Don't Let the Farm Bill Leave You Out - Sign On!
Why should the biggest, wealthiest farmers get unlimited payments, while Congress is cutting programs to small and mid-sized farmers?
“Payment limits... for producers should be eliminated, or at a minimum not tightened any further.” -- This was one of many similar comments made at the recent farm bill field hearing, sponsored by the House Agriculture Committee, who also picked the folks who testified. They didn’t invite you or me, but you can speak up anyway! Sign on to the petition to make your voice heard, and leave your own comments to take your story to Congress.
You can make sure the farm bill represents your interests. Will you take 2 minutes to sign on below?
The 2012 Farm Bill must support the best of rural America - family farming and ranching, entrepreneurship, and vibrant communities. To that end, the next Farm Bill must include the following:
1. Limit farm payments - Cap unlimited payments. They subsidize the nation's largest farms to drive smaller operations out of business. Unlimited subsidies are the single most wasteful and counterproductive feature of current farm policy. Both farm subsidies and crop insurance premium subsidies should be subject to caps, so that payments are targeted to the small and mid-sized farmers who need them most.
2. Protect conservation programs - Conservation and good stewardship of agricultural lands should be encouraged and rewarded. The 2008 Farm Bill included several conservation programs that were steps in the right direction, and the next Farm Bill should improve and enhance these programs. The Conservation Stewardship Program and the Environmental Quality Incentives Program Organic Initiative are especially valuable incentives for farmers to conserve natural resources on their land. The 2012 Farm Bill should maintain strong support for both these and other conservation programs.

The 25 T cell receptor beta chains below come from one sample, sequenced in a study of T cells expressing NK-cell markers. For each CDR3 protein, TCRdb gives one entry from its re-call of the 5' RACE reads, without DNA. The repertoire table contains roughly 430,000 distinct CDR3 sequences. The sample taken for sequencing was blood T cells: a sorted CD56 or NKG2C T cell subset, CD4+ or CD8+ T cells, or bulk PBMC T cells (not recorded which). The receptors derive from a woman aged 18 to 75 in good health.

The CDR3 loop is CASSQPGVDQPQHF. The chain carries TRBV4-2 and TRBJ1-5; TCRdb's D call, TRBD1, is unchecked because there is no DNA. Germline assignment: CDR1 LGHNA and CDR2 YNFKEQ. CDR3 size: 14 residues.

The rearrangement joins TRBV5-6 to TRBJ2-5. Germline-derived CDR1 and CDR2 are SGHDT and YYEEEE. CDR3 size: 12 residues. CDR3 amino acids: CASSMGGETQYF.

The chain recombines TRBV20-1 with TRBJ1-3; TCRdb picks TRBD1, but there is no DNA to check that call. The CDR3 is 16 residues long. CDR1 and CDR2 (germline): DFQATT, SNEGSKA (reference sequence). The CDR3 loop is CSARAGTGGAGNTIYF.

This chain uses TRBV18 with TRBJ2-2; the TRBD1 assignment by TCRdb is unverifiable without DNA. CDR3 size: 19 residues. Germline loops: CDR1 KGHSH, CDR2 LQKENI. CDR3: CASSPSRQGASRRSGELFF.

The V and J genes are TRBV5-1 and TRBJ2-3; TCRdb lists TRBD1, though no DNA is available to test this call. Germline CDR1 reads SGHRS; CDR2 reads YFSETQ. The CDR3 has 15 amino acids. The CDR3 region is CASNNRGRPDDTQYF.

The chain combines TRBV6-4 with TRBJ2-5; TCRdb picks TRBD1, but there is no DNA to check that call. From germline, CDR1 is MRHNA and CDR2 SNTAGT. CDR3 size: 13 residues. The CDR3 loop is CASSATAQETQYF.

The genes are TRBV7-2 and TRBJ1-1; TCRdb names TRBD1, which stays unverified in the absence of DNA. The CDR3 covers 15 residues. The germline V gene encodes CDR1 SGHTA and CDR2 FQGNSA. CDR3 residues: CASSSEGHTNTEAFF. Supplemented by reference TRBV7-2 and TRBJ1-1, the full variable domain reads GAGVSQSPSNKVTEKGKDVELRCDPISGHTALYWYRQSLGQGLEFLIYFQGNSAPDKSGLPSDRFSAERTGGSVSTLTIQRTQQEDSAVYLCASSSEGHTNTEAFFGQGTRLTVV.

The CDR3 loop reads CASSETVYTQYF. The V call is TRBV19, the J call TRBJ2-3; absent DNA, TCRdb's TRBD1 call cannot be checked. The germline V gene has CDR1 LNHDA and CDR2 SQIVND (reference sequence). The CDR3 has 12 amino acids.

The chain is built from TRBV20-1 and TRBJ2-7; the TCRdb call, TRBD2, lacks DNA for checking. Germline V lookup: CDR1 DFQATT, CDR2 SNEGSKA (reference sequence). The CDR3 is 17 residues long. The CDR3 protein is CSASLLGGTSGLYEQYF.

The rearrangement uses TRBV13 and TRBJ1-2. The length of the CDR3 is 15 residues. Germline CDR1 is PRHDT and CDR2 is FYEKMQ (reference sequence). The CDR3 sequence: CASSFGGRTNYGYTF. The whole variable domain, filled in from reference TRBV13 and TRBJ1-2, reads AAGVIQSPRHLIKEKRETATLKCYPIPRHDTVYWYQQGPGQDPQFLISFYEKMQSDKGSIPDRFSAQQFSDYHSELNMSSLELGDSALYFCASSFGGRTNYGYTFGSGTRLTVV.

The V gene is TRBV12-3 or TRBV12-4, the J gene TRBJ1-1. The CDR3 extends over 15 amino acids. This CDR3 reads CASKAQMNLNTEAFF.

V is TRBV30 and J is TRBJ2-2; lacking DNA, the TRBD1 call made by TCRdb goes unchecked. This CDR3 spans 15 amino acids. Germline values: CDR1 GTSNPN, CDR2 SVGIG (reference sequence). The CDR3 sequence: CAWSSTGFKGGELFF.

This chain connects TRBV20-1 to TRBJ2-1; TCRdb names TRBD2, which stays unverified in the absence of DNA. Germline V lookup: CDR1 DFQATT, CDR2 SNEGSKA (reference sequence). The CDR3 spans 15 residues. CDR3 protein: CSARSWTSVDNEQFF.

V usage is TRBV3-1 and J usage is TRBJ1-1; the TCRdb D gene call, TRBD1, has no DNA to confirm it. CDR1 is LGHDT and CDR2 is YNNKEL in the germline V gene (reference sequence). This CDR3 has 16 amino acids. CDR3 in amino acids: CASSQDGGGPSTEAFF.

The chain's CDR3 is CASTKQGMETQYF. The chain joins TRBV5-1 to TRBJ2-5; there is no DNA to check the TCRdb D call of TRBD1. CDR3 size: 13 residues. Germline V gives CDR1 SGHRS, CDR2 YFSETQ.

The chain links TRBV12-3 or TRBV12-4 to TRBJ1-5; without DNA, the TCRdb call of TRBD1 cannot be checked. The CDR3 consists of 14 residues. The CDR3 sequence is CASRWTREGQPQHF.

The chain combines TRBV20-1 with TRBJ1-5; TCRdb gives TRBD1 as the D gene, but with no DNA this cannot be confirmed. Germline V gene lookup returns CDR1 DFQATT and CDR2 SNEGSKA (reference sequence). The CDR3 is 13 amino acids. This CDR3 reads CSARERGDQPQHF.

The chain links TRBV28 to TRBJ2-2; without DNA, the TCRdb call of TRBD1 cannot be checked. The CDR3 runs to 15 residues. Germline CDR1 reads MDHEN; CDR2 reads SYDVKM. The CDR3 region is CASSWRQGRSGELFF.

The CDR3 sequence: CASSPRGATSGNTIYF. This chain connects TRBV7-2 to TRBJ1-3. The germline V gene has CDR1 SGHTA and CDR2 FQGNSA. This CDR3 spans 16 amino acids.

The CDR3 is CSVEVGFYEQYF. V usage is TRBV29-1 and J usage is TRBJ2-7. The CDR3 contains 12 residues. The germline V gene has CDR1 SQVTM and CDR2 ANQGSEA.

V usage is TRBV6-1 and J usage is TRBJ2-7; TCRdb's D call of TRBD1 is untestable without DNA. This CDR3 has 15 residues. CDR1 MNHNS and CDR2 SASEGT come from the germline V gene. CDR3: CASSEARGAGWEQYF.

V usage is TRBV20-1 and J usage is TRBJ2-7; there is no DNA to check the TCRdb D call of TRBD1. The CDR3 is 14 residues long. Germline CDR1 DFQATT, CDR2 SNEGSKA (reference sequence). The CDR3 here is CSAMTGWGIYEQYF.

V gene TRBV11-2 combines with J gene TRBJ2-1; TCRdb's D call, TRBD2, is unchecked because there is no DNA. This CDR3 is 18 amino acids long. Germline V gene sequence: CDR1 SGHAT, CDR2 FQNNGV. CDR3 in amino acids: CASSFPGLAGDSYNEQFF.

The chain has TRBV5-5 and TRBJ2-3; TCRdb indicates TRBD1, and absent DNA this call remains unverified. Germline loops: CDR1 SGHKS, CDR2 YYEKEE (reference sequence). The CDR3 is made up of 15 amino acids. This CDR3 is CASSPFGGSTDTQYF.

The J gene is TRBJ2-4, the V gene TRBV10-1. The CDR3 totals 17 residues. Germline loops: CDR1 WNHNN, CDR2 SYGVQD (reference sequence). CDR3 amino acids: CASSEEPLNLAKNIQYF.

3. Invest in rural America - Investment in rural development has fallen by nearly one-third since 2003. Reversing this decline is critical to creating and sustaining vibrant rural communities. At minimum, the Farm Bill should fund two critical programs to support rural entrepreneurship - the Value Added Producer Grants Program and Rural Microentrepreneur Assistance Program. The latter provides loans, training and help with business and marketing plans to enterprises with up to ten employees.
4. Support beginning farmer and ranchers - Getting started in farming can be expensive and extremely difficult for even the most motivated new farmer. The 2012 Farm Bill must seek a cross-cutting comprehensive approach to address beginning farmer and rancher needs. Among other things, it should provide funding for the Beginning Farmer and Rancher Development Program, increase set-asides for beginning farmers and ranchers in conservation programs, and make credit easier to obtain.
By incorporating these four critical elements, the 2012 Farm Bill will support our small towns and rural communities in building a better future. It will create good jobs, and reflect the highest values of all of America.